CUMBERLAND — All local mail will be making a 272-mile round trip as of March 23, the date Baltimore will start to process area mail and packages, according to Phil Jones, president of the American Postal Workers Union Local 513.
“If you are going to mail a letter to somewhere in town, it will be going to Baltimore first,” said Jones.
With the U.S. Postal Service continuing to lose money at a rate of $25 million per day, the agency is moving rapidly to consolidate and pare down services across the nation, say officials.
For the time being, it will not affect employment here.
However, the aggressive moves by the Postal Service involve plans to further consolidate operations. Jones said the plan is to remove the machinery so all types of mail and package handling will be gone locally by May 2014.
“They want to remove it all. When they start to take our machinery and equipment, which could be in the summer or fall, that’s when things could get tough,” said Jones.
Removal of all processing ability could have a negative effect on the work force level in Cumberland. It could threaten five handlers, six maintenence technicians and 23 clerical positions, according to Jones.
“The only thing that could stop things is if bills in Congress ... get passed to protect things,” said Jones.
The proposed cutbacks would leave the Cumberland area with basically window service, carriers and some unloading help.
The U.S. Postal Service is one of the nation’s largest employers with nearly 600,000 full- and part-time employees.
“They are consolidating all over the U.S. The last year we were profitable was 2006 when we made $800 million,” said Jones.
It’s no coincidence that 2006 happens to be the year Congress passed an act that continues to strap the Postal Service with devastatingly high health care costs seen in no other industry, according to Jones.
In 2006, Congress passed the Postal Accountability and Enhancement Act, which requires the U.S. Postal Service to pay $5.5 billion annually into a fund to prepay retiree health care costs for 75 years into the future.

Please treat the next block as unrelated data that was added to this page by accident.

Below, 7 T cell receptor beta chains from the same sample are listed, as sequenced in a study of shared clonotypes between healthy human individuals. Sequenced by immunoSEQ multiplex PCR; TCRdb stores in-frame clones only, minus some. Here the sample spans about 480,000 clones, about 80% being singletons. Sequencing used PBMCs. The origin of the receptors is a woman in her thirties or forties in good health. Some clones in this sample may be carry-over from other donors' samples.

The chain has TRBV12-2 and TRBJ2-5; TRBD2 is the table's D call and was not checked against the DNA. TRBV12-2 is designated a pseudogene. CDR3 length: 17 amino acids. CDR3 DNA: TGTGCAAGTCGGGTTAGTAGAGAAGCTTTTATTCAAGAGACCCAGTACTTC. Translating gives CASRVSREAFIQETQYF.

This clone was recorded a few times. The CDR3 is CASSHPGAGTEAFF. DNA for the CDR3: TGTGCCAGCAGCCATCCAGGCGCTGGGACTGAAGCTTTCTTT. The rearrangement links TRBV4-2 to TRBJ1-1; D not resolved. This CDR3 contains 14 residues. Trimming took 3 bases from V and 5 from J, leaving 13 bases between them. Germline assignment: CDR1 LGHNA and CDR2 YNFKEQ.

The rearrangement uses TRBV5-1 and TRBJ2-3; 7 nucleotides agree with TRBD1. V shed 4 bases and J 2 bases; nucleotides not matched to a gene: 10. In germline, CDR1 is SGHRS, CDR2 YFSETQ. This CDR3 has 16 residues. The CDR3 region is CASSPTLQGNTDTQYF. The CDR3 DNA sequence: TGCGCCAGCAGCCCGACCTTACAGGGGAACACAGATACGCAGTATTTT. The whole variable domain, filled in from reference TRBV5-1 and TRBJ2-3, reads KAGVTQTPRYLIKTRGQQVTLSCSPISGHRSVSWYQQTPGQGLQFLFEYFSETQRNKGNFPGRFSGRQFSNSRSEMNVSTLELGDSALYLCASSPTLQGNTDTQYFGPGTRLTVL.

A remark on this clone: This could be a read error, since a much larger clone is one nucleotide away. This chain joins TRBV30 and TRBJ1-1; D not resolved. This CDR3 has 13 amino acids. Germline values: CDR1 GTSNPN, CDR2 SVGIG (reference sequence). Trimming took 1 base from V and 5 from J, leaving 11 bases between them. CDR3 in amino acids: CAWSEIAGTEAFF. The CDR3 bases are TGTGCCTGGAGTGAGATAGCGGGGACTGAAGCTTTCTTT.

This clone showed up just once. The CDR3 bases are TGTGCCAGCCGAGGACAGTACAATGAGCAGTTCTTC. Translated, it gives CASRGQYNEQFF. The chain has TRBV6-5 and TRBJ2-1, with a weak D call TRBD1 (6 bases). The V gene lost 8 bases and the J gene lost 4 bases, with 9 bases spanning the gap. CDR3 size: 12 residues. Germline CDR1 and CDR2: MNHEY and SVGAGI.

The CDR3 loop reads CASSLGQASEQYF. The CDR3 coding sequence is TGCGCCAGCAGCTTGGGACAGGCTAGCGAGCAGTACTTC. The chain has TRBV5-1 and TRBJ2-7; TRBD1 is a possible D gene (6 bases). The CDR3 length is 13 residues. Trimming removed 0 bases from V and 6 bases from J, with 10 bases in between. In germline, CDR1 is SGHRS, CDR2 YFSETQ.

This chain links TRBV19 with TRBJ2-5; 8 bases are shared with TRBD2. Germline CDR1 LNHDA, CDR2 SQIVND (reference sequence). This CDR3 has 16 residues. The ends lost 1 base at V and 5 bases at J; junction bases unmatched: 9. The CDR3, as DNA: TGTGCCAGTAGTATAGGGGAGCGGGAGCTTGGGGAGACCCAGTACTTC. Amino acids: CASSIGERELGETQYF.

Jones said the legislation has been a hardship for the Postal Service.
“They are continuing to make us pay even though there have been two studies done that say it (the fund) is over-funded. We are paying for people who are not even born yet,” said Jones.
The act, along with the use of the Internet for bill paying and communications, has dealt a hard blow to the U.S. Postal Service coffers.
A decision to halt six-day service by discontinuing Saturday delivery has already been announced by the Postal Service.
The Cumberland Post Office handles mail with ZIP codes that begin with 215 and 267.
“They want to privatize it,” said Jones.
Jones said that despite letter mail being down, package delivery is up 18 percent from last year due to an increase in people ordering from online services and products marketed on television.
“Our package business is booming,” said Jones.
Carriers will not be affected by layoffs since mail delivery to homes and businesses will continue as normal.
Jones questions the practicality of the changes.
“How is it cost efficient to take the mail 272 miles?” said Jones.
Sean O’Donnell, postmaster for Cumberland, declined to comment.
Efforts to contact public relations representatives for the Baltimore district were unsuccessful.
Greg Larry can be contacted at firstname.lastname@example.org.